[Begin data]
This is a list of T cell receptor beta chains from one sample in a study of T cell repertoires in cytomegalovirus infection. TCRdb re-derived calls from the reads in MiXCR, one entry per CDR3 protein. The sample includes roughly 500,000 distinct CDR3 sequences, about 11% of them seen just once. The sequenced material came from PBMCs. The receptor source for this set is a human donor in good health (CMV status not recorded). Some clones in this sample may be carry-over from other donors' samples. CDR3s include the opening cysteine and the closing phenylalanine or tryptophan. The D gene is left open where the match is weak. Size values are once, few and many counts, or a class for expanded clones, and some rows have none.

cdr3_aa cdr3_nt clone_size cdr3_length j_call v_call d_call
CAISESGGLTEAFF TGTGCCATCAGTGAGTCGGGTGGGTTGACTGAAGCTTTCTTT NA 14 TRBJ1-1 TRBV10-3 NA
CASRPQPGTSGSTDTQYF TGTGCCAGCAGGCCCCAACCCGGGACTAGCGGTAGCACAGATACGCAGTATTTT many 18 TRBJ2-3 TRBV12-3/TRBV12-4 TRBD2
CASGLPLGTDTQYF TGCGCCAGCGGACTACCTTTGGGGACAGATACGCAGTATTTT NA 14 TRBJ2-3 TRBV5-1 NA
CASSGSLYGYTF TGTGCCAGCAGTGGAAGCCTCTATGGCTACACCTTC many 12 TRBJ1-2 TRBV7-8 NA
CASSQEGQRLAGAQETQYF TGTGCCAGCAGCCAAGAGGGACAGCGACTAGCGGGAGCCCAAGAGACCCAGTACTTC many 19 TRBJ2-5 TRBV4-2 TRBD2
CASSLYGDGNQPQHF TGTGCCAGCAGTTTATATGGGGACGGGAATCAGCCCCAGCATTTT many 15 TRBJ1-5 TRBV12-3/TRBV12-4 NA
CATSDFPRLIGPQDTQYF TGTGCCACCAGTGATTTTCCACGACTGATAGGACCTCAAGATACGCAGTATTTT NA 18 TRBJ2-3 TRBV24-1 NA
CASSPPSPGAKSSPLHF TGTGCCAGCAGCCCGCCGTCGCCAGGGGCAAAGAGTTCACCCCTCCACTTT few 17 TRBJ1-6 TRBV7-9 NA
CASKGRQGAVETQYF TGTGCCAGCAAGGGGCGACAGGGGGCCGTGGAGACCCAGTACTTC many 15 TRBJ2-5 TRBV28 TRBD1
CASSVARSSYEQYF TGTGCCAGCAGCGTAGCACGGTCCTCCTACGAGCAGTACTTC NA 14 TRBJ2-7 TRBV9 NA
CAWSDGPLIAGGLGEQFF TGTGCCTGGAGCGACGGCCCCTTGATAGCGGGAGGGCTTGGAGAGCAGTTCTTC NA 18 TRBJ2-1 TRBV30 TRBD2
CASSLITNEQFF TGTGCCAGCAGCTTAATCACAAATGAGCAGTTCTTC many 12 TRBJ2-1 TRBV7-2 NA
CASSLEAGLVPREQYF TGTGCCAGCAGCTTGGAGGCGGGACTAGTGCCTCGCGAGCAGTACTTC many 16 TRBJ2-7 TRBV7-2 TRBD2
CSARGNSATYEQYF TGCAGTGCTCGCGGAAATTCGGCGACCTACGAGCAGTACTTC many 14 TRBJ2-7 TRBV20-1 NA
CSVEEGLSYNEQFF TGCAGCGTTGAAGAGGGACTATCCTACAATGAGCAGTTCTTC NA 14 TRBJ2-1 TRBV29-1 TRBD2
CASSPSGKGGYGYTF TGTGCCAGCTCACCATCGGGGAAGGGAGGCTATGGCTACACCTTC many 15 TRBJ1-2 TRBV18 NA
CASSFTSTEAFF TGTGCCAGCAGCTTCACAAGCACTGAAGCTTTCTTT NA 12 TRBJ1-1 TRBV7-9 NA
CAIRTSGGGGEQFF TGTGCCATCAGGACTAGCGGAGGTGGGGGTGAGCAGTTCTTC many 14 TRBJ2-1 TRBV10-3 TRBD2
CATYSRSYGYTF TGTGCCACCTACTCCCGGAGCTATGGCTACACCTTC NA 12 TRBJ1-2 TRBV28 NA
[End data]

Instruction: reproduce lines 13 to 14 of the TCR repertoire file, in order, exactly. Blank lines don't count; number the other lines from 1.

CAWSDGPLIAGGLGEQFF TGTGCCTGGAGCGACGGCCCCTTGATAGCGGGAGGGCTTGGAGAGCAGTTCTTC NA 18 TRBJ2-1 TRBV30 TRBD2
CASSLITNEQFF TGTGCCAGCAGCTTAATCACAAATGAGCAGTTCTTC many 12 TRBJ2-1 TRBV7-2 NA